Farm-to-Table in MauiNovember 16, 2010, 9:48 AM HST · Updated November 16, 9:50 AM 0 Comments
By: Grace Chen
The rich volcanic soil and tropical climate of Maui provide the perfect environment for growing produce and this has allowed Farm-to-Table restaurants to flourish. People argue about the birthplace of this concept, but Hawaii’s own Peter Merriman will tell you he’s been cooking fresh and local fare since before there was a name for it.
Once “fresh and local” became fashionable, he was at the forefront of a movement that helped to focus the food world on all Hawaii had to offer. For the last two decades, he’s been inspiring chefs locally and globally to take a sustainable approach to food by only using ingredients grown or produced at local farms. He also employs the “snout to tail” philosophy, doing his best to utilize as much of the animal as he can.
Many restaurants have followed-suit, opening up farm-to-table operations from bustling Lahaina and Wailea, to the smaller arty enclave of Pa’ia. James McDonald, the head chef at two Lahaina restaurants even opened his own private organic farm in the upcountry fields of Kula.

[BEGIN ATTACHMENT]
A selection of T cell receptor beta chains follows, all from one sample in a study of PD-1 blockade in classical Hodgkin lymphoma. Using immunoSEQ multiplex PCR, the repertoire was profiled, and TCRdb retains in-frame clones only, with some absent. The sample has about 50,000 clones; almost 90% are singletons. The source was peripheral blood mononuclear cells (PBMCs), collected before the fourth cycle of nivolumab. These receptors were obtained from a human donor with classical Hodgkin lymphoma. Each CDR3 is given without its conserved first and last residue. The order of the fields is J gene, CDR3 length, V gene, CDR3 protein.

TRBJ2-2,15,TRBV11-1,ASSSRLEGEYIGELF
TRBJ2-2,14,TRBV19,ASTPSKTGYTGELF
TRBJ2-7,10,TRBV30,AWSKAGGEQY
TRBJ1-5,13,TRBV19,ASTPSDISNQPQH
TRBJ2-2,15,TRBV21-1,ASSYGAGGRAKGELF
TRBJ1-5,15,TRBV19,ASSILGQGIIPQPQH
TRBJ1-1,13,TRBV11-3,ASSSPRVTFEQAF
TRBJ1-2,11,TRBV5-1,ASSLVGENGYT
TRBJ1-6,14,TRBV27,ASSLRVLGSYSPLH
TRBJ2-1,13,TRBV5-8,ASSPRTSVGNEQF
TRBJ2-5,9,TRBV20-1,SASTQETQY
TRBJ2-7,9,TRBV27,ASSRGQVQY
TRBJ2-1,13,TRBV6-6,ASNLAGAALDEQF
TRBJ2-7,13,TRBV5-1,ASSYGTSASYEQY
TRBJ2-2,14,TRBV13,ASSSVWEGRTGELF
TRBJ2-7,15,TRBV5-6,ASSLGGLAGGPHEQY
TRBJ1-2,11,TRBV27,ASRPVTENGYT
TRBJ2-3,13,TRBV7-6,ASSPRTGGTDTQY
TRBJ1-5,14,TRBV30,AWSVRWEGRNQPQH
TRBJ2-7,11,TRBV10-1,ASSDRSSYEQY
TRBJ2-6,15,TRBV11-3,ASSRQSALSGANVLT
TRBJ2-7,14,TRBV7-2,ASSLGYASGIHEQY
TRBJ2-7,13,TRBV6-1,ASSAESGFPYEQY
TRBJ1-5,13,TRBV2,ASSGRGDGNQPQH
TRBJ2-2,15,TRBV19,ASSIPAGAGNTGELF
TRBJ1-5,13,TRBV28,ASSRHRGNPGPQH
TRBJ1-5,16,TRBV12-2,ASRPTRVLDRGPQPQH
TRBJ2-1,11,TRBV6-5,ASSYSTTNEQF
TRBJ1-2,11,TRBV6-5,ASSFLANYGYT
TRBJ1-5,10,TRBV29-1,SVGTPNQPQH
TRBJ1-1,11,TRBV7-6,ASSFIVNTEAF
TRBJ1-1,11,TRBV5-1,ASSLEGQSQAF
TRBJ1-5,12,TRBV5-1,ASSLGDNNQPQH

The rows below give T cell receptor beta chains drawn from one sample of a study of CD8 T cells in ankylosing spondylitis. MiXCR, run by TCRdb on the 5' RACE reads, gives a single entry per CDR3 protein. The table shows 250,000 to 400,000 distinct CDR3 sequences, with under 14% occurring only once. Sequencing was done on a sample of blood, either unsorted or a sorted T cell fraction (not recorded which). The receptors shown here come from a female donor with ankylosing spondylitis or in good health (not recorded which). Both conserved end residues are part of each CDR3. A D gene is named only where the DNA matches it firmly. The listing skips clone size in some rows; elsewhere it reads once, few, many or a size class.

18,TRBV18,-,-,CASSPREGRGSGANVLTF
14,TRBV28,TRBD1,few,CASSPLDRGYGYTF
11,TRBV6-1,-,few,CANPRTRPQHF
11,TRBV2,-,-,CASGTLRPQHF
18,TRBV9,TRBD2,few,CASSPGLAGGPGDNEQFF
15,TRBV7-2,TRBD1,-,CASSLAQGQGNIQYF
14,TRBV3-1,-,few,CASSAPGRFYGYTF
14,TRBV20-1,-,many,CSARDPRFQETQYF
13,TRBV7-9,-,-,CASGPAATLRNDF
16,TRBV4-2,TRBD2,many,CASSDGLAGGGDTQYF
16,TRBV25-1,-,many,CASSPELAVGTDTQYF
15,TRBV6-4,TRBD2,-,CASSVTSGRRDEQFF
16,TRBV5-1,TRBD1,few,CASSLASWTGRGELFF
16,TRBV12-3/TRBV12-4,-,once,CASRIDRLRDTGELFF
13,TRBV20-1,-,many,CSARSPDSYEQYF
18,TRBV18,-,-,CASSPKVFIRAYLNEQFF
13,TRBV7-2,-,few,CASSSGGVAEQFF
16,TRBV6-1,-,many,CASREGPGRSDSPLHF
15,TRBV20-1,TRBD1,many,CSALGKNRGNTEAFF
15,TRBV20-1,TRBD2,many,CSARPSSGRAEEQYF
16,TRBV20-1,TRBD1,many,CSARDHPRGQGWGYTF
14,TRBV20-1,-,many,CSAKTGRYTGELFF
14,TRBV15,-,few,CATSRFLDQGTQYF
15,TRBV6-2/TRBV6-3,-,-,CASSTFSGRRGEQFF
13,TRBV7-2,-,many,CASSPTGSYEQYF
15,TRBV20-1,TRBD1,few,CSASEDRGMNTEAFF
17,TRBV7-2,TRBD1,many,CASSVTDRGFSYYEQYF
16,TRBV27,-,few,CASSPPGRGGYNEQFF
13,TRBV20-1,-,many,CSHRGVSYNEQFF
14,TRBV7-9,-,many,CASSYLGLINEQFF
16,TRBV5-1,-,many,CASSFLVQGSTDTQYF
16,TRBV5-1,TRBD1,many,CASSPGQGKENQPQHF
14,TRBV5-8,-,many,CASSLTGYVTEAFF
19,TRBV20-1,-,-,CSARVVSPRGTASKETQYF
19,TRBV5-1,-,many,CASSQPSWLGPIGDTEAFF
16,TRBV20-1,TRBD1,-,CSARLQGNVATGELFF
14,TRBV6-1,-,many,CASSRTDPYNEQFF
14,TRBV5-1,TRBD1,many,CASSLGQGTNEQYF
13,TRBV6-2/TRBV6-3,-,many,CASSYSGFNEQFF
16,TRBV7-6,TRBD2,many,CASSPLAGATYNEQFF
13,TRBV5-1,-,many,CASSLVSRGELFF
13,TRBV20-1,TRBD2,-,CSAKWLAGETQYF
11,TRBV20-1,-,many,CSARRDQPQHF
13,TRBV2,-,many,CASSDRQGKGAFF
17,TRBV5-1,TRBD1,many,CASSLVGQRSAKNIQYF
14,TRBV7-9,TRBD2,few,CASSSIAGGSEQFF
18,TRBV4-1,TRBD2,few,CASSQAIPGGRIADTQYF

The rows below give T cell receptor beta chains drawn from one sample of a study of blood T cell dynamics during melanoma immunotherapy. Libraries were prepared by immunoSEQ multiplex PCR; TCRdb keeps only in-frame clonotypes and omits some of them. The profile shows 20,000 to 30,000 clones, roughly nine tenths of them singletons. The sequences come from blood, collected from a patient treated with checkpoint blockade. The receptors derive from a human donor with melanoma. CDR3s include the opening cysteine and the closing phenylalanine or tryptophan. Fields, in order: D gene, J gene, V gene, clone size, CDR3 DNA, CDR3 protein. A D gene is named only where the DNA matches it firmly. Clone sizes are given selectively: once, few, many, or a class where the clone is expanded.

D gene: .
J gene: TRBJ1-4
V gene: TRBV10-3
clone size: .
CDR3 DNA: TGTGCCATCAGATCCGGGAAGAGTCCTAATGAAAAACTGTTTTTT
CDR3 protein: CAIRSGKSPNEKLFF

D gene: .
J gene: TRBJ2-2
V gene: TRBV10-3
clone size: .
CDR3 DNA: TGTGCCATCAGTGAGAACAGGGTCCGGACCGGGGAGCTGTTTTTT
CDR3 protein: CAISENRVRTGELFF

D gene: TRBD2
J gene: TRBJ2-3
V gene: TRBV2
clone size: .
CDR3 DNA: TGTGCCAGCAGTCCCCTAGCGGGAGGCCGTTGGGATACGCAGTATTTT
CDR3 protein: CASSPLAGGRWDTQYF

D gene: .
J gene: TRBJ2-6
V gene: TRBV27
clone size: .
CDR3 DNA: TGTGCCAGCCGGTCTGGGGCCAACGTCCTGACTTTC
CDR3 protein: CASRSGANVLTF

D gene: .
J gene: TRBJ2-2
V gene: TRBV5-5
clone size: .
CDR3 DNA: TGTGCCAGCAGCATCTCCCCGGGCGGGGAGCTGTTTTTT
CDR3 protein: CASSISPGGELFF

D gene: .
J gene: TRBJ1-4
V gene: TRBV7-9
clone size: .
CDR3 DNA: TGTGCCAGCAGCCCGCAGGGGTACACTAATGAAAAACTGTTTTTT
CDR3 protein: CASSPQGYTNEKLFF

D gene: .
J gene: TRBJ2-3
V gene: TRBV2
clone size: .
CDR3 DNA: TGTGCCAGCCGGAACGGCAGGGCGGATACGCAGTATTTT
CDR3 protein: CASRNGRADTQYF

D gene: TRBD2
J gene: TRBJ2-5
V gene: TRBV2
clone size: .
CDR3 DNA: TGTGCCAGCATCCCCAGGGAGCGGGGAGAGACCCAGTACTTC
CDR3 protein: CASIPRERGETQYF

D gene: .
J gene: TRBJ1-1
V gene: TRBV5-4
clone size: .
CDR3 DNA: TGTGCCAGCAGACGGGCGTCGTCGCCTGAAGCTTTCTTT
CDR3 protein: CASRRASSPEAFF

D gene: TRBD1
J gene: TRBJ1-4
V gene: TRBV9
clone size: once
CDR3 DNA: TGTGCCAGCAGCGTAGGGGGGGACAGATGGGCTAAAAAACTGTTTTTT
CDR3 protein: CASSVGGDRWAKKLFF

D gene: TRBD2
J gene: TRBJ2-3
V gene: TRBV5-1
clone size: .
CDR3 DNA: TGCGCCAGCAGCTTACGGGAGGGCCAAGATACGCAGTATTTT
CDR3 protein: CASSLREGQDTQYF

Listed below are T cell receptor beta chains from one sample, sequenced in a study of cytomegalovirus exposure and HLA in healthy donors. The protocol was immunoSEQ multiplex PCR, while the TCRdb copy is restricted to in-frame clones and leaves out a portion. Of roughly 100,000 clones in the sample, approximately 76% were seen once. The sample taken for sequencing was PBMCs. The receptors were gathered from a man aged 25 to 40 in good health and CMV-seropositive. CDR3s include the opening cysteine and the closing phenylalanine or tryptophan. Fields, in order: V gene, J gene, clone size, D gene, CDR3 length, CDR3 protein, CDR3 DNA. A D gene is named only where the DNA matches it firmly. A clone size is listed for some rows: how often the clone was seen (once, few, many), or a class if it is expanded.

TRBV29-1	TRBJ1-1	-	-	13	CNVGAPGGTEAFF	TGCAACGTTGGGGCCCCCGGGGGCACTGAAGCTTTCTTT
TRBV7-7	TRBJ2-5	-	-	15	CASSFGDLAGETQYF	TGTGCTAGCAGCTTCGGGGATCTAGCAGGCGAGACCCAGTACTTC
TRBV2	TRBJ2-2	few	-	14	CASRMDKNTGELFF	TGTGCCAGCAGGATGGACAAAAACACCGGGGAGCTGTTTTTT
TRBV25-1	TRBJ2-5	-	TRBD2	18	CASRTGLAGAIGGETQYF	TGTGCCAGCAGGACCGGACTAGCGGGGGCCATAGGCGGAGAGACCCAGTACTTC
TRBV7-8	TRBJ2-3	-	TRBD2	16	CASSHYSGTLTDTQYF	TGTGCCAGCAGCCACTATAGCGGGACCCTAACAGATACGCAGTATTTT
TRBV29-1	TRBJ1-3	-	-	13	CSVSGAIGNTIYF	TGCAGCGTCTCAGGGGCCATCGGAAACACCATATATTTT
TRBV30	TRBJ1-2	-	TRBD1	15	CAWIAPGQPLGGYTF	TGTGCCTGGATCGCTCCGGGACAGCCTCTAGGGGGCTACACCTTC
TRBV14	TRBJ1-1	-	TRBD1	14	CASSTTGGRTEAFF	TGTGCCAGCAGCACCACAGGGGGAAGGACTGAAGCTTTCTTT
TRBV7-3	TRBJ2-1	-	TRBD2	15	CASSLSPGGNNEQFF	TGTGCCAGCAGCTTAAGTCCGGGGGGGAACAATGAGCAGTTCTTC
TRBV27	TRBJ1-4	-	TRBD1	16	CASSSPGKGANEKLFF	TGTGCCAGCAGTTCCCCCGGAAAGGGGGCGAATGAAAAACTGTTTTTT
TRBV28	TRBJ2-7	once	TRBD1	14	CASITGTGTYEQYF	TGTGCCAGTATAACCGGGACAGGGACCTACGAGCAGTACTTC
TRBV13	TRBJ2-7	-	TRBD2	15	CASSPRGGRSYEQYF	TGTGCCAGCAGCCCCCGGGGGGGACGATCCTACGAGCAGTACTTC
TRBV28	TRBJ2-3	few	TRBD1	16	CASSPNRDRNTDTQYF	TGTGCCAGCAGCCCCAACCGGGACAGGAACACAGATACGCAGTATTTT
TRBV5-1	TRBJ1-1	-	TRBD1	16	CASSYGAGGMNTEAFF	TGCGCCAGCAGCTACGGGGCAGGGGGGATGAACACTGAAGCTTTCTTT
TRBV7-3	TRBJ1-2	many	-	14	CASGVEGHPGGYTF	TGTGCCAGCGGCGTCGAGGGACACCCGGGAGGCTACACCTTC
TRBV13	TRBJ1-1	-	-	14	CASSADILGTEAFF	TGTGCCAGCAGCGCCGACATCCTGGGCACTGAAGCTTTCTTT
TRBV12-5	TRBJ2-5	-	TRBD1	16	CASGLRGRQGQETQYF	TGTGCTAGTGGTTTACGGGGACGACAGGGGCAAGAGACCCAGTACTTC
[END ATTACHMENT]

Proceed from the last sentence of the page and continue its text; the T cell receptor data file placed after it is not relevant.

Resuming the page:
The O’o Farm is an 8.5 acre diversified natural operation that McDonald purchased in 1991 with the intent of supplying his restaurant with the highest quality organic produce. He founded the farm with the philosophy that biodiversity is the key ecological principal and believed if he established crop rotation and practiced self-regulation (much like is seen in nature) he would promote health and balance. He grows green leafy vegetables like spinach and chard, herbs such as lemongrass, citrus fruits and wild raspberries, and other fruits and vegetables, always careful not to exhaust the soil.
Twice a week he offers visitors the chance to pull back the curtain and take a lunchtime tour. They are educated on the concepts of sound natural and biodynamic practices and help harvest produce that is then used in their lunch.
The O’o Farm has tapped into a new culinary phenomenon where patrons desire education with their entertainment, and other organic farms have followed-suit. At the Ali’i Kula Lavender Farm guests can see over 25,000 lavender plants as well as other exotic flowers, and at the Surfing Goat Dairy they can learn how to make cheese and if they’re lucky, milk a goat!
Tomorrow we will be bringing you a recipe adapted from the Surfing Goat Dairy.
Till next time, Aloha oukou.